The ongoing expansion activities of Ethiopian Airlines has the potential to make a significant impact on intra-African trade and in deepening the region’s integration into the global economy.

At between 10% and 12%, intra-African trade lags far behind that of other regions.  A key reason for this trade deficit is the dearth of transportation options within the continent.  Africa’s airline carriers are working steadily to remove this roadblock.  Ethiopian Airlines is in discussions to assist in setting up national airlines in Nigeria, Uganda, South Sudan, the Democratic Republic of Congo and Rwanda.  Establishing a flag-carrier for Nigeria is particularly critical in light of the country’s status as the largest economy and population on the continent.  As a stakeholder in Malawian Airlines and ASKY Airlines of Togo, Ethiopian Airlines already has experience in providing technical assistance to, and investing in, other airlines.  In fact, last year even one of Ethiopian Airlines’ biggest competitors, South African Airways, was considering reaching out to the airline for assistance on establishing a hub in Ghana.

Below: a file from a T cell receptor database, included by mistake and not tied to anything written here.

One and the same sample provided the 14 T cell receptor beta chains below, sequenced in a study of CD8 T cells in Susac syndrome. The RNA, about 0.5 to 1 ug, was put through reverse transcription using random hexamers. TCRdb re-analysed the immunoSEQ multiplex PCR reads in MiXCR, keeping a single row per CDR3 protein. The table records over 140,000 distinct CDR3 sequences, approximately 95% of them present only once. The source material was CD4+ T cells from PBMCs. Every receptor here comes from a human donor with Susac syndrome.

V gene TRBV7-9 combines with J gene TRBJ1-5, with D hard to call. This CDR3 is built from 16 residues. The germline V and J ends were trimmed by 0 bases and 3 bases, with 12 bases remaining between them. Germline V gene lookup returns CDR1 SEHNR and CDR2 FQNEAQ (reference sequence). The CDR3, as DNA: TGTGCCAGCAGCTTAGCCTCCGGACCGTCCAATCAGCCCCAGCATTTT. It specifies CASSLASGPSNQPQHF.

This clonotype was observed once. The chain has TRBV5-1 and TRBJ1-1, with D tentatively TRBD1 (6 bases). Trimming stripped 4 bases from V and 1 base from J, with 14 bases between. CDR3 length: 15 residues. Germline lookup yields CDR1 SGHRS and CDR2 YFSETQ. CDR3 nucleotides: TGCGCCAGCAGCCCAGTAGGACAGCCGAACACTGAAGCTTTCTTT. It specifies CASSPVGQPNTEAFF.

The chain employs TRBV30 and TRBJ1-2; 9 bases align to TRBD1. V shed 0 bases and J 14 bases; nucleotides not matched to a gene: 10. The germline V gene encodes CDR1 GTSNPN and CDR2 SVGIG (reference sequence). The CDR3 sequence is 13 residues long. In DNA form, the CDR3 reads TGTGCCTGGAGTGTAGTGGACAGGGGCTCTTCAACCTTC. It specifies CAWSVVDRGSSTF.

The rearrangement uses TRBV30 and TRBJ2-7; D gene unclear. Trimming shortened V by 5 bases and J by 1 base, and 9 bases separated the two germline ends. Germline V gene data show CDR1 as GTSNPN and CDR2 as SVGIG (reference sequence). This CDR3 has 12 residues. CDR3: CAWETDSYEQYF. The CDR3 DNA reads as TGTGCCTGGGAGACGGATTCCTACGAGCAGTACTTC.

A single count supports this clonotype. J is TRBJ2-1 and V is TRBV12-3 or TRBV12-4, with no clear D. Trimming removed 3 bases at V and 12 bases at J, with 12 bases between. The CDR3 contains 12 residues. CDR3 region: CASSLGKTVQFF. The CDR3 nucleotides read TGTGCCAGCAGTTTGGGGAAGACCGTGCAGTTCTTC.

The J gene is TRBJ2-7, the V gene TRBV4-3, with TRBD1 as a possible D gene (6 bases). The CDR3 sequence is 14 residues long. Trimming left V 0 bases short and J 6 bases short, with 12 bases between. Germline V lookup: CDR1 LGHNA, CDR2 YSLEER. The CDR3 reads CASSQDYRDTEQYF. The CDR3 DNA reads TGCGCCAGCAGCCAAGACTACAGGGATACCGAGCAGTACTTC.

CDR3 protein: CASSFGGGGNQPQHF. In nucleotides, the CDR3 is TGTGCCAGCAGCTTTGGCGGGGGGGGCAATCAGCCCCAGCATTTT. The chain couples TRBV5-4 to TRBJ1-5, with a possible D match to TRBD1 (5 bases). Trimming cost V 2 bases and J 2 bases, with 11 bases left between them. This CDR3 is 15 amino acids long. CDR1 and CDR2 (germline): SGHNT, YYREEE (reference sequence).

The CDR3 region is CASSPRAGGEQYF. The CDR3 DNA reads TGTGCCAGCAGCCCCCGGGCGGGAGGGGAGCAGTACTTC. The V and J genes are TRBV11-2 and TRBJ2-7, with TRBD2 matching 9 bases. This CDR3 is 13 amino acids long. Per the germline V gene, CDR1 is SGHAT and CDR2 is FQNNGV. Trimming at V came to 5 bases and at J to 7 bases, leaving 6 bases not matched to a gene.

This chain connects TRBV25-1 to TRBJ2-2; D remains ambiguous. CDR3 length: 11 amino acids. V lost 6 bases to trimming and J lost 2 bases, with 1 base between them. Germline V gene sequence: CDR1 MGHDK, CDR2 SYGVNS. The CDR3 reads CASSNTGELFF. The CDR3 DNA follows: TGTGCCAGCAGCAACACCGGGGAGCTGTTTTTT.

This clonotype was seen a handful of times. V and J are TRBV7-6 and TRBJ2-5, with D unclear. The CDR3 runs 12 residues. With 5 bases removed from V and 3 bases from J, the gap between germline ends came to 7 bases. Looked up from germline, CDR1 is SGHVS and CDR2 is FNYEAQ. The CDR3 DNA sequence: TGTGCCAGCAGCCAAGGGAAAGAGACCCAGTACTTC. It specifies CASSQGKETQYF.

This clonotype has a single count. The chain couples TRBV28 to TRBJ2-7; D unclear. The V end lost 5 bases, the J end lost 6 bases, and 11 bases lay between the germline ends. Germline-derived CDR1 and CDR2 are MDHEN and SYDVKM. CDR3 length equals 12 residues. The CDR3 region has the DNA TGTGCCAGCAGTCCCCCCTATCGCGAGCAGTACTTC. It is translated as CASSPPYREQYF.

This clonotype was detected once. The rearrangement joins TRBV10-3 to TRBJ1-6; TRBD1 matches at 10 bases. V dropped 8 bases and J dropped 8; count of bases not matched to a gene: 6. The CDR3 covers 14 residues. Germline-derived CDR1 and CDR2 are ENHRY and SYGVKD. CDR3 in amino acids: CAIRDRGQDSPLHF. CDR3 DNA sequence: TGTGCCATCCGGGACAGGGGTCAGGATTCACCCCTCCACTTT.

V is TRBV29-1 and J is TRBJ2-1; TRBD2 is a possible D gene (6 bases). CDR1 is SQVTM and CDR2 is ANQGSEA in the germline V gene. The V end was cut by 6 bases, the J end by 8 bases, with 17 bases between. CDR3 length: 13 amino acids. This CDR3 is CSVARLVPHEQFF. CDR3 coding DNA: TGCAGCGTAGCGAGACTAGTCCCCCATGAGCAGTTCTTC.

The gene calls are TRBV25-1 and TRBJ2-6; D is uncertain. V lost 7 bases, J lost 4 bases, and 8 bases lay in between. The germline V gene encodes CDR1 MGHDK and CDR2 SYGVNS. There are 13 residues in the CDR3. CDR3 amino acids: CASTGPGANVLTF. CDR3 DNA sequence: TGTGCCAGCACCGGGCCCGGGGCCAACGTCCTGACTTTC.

The airline also is making considerable strides forward in increasing air connectivity between Africa and the rest of the world, particularly the continent’s most strategic trading partners.  Earlier this month, Ethiopian Airlines announced that it would be doubling daily operations from Mumbai, adding a second flight from New Delhi, and increasing its code-share agreement with Air India from five to seven countries in Africa.  By expanding its route offerings between India and Africa, Ethiopian Airlines will be well-positioned to benefit considerably should India realize its  potential to quadruple its Africa-based revenue to $160 billion in the next decade.  In addition, Ethiopian Airlines plans to begin flights to Los Angeles and Tokyo in the next few months.  With Japan continuing to deepen its engagement on the continent, introducing flights to Japan is another example of strategic positioning by Ethiopian Airlines.  More broadly, the airline aspires to increase the number of its international destinations from 84 to 120 over the next decade.

Improving regional integration and the region’s connectivity to the global community are key trade and investment priorities for Africa and Ethiopian Airlines is poised to be one of the leading stakeholder in these efforts.